Wednesday, April 18, 2012

live and learn

i am not an orthopod. i don't drive a four by four. i don't wear a checkered shirt and i sure as hell don't use a tourniquet when doing an amputation. to be fair, i have nothing against four by fours and a checkered shirt just makes me look like i'm wearing a dishcloth. but the tourniquet rule is absolute.

there are a few sound clinical reasons general surgeons don't use tourniquets for amputations. we tend to do amputations on people with compromised arterial blood supply so we tend not to want to make things worse by constricting the artery upstream from where we are working. we are maybe a bit scared that that constriction will be just enough to cut the artery off permanently, the proverbial last straw. also the bleeding in our patients with such poor blood supply is much less so a tourniquet is consequently less helpful. in my case, however i think the decision is also based on previous emotional trauma.

i was a community service doctor in a rural hospital. quite early on in that hospital i had already been schooled in the fine art of surviving without senior cover, so when my cuban orthopedic consultant asked me to handle the rest of the theater list i pretty much knew i had no choice in the matter.

"uum, doctor, the last case is a below knee amputation. i've never done one of those." i objected, not that i had any hope of my gentle supplication bearing any fruit.

"yes, but you assisted me with one just last week. just put the tourniquet on, cut the leg off, tie the vessels and close like you saw me doing. i'm tired and i'm going home now." with that, even before waiting to see the pained expression on my face, he turned and left. i had no choice. i was about to do my first amputation.

i carefully placed the tourniquet, pumped it up to the required pressures to prevent any blood supply to the doomed leg and went to scrub. quite soon i stood with only the theater sister to help with my knife poised, ready to do my thing. i mean how hard could it be? i just needed to get the leg off and the wound closed. so with this misplaced reassuring thought in my mind i got to work.

half an hour into the operation (i was a lot slower in those days) i was feeling quite good. i had identified the major vessels and tied them off. the bone had been cut and i was handing the leg to the floor nurse. i thought to myself that this is what it feels like to be a surgeon. you look important and in control. it was quite a rush. i should have known it was too good to last long.

at about this stage i decided all that remained for me to do was to let the tourniquet down, to make sure i had control of all the bleeders and close the wound. i was already thinking of all the people i needed to phone to tell them i had lopped a leg off. my friends in internal medicine would be so jealous. pity when i had assisted the orthopod the previous week i hadn't paid much attention to when and more specifically how he let the tourniquet down. i decided i would decrease the pressure by half. that way if there was an arterial bleed, i reasoned to myself, i would see it and control it before it got out of hand. it didn't occur to me at that heady moment of my life that if i allowed the artery to pump blood into the leg but maintained a tourniquet pressure high enough to prevent that blood from getting back into the body via the veins the result would be venous engorgement with resultant venous bleeding. even when every tiny microscopic vein started oozing like there was no tomorrow, i still didn't make the logical deduction. i just kept on clamping the veins one by one and tying them off with trusty vicryl. but the more i tied off, the more new bleeders seemed to sprout into life and start oozing uncontrollably. i suddenly wondered if one could die of vicryl toxicity. it sure seemed i would find out with the amount of vicryl i was systematically putting into that stump.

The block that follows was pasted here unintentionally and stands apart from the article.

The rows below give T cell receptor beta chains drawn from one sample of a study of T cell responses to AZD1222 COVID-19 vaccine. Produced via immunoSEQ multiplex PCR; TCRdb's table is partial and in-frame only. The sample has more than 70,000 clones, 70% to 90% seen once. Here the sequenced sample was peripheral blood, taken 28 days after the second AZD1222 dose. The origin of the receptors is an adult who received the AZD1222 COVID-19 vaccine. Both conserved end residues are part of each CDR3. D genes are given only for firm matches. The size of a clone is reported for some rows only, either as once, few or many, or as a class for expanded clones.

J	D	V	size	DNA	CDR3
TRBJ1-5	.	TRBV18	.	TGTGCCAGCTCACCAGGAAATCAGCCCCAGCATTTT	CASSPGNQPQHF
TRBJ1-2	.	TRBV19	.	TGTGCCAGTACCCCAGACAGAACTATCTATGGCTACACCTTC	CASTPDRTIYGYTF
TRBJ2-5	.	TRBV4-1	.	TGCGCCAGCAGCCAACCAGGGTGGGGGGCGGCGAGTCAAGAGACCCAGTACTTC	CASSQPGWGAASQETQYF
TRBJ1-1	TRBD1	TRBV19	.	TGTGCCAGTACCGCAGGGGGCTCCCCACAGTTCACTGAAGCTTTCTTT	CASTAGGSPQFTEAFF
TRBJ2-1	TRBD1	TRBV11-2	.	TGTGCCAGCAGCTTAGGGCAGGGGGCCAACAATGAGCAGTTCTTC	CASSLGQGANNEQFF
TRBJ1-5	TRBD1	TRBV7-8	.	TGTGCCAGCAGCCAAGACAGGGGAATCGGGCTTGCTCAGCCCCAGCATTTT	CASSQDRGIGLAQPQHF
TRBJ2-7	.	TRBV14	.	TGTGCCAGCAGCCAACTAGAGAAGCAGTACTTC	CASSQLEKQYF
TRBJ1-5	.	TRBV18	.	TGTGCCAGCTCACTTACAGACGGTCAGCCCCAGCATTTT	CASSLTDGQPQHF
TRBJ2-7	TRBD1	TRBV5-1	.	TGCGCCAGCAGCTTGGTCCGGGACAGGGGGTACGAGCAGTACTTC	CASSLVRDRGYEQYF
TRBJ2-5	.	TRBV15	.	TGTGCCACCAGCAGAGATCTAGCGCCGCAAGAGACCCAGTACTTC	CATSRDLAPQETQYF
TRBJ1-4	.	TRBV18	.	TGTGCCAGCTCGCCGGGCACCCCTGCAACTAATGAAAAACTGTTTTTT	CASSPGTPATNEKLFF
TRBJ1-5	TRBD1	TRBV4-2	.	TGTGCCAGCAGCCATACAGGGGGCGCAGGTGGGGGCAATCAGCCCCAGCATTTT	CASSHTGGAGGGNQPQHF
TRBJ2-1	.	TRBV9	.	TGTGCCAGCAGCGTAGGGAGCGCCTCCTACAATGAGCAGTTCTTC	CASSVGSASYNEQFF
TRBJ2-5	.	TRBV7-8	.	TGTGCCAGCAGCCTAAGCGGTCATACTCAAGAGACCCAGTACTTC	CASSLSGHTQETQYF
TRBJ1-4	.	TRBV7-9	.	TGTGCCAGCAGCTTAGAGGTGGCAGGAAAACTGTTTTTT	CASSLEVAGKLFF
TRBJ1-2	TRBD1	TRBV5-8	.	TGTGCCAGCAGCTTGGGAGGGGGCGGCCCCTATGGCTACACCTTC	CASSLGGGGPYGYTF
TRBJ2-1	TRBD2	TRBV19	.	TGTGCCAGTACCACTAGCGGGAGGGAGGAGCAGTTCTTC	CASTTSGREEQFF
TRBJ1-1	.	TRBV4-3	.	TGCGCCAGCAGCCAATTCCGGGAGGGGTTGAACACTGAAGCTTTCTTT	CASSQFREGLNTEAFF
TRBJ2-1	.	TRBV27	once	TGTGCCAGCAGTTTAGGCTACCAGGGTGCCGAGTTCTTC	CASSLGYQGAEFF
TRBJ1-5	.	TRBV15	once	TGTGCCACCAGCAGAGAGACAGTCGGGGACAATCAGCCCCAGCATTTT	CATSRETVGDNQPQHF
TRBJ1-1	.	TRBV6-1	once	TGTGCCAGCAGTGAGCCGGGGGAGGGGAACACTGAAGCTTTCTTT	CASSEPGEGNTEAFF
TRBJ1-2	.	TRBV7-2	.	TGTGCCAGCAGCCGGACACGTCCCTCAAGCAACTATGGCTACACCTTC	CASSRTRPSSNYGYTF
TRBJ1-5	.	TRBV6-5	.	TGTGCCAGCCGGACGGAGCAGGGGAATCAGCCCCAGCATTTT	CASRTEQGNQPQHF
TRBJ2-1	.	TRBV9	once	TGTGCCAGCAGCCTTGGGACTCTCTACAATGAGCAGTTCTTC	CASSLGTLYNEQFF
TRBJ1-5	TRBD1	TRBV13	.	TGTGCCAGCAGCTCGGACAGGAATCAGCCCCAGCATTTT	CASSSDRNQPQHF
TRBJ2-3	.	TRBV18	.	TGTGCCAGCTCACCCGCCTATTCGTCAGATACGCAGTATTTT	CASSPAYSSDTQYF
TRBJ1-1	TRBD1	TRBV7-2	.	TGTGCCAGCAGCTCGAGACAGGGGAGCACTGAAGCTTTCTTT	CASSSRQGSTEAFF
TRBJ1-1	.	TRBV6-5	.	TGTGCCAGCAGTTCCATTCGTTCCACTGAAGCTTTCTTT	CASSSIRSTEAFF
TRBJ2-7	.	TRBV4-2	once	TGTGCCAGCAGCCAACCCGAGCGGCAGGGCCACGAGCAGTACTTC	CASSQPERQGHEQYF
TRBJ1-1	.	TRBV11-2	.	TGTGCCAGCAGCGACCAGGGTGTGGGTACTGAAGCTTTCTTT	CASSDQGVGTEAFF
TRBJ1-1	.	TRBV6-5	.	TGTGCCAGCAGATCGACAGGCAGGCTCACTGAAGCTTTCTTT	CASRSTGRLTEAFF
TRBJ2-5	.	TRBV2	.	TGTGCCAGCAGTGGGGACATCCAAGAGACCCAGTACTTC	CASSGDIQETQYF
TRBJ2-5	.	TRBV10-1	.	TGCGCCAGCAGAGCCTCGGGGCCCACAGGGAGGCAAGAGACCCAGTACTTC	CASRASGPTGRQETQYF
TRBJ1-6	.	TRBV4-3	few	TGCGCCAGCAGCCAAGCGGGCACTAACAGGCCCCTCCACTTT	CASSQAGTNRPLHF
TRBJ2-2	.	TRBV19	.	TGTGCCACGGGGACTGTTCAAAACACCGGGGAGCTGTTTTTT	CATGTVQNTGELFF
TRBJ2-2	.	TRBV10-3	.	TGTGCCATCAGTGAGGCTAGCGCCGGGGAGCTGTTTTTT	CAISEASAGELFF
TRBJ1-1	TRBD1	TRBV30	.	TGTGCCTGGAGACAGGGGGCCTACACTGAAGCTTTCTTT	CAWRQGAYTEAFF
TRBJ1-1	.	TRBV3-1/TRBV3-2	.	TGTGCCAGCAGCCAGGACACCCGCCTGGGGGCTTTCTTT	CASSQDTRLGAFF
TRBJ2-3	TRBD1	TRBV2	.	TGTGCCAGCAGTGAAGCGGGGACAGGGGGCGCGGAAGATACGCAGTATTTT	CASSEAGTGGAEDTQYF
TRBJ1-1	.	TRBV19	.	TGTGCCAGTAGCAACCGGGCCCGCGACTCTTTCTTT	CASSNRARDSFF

and so this scenario continued for quite some time. all the bravado and gusto that had swollen my head only moments before was long gone. i felt alone and scared. i even considered calling the cuban consultant, but he had made it quite clear i was expected to handle this myself. i was determined to soldier on.

"doctor, maybe you should blow the tourniquet up again?" the sister's suggestion seemed logical but somehow it just annoyed me. if i hadn't used the bloody (pun?) tourniquet in the first place i wouldn't be in this mess, i answered her in my mind, but that didn't seem to make sense. somewhere from my deep subconscious i started hearing a little voice. i suspect it had been screaming at me all along, but in the heat of battle i had been too distracted to pay any attention. at last i stopped to listen. the tourniquet was the problem, not the solution. that is why the thought of blowing it up again was so annoying to me, even if on the face of it it seemed like a good suggestion. i immediately knew what to do.

"please blow the tourniquet completely down." i said, trying to sound as in command as my quivering voice would permit me to. i then took a swab, pushed it against the oozing open wound and took a moment.

after not too long i ventured a quick peek at the wound. i lifted the swab and was relieved to see a dry wound with absolutely no bleeding. even the tiniest of vessels donned a vicryl tie and i think the few remaining capillaries were too scared to permit even one red blood cell to escape lest the same fate befell them.

at last i got the stump closed and left theater, completely worn out form the high levels of adrenaline i'd been exposed to, albeit directly due to my stupidity. oh well, live and learn.

never again did i use a tourniquet for an amputation.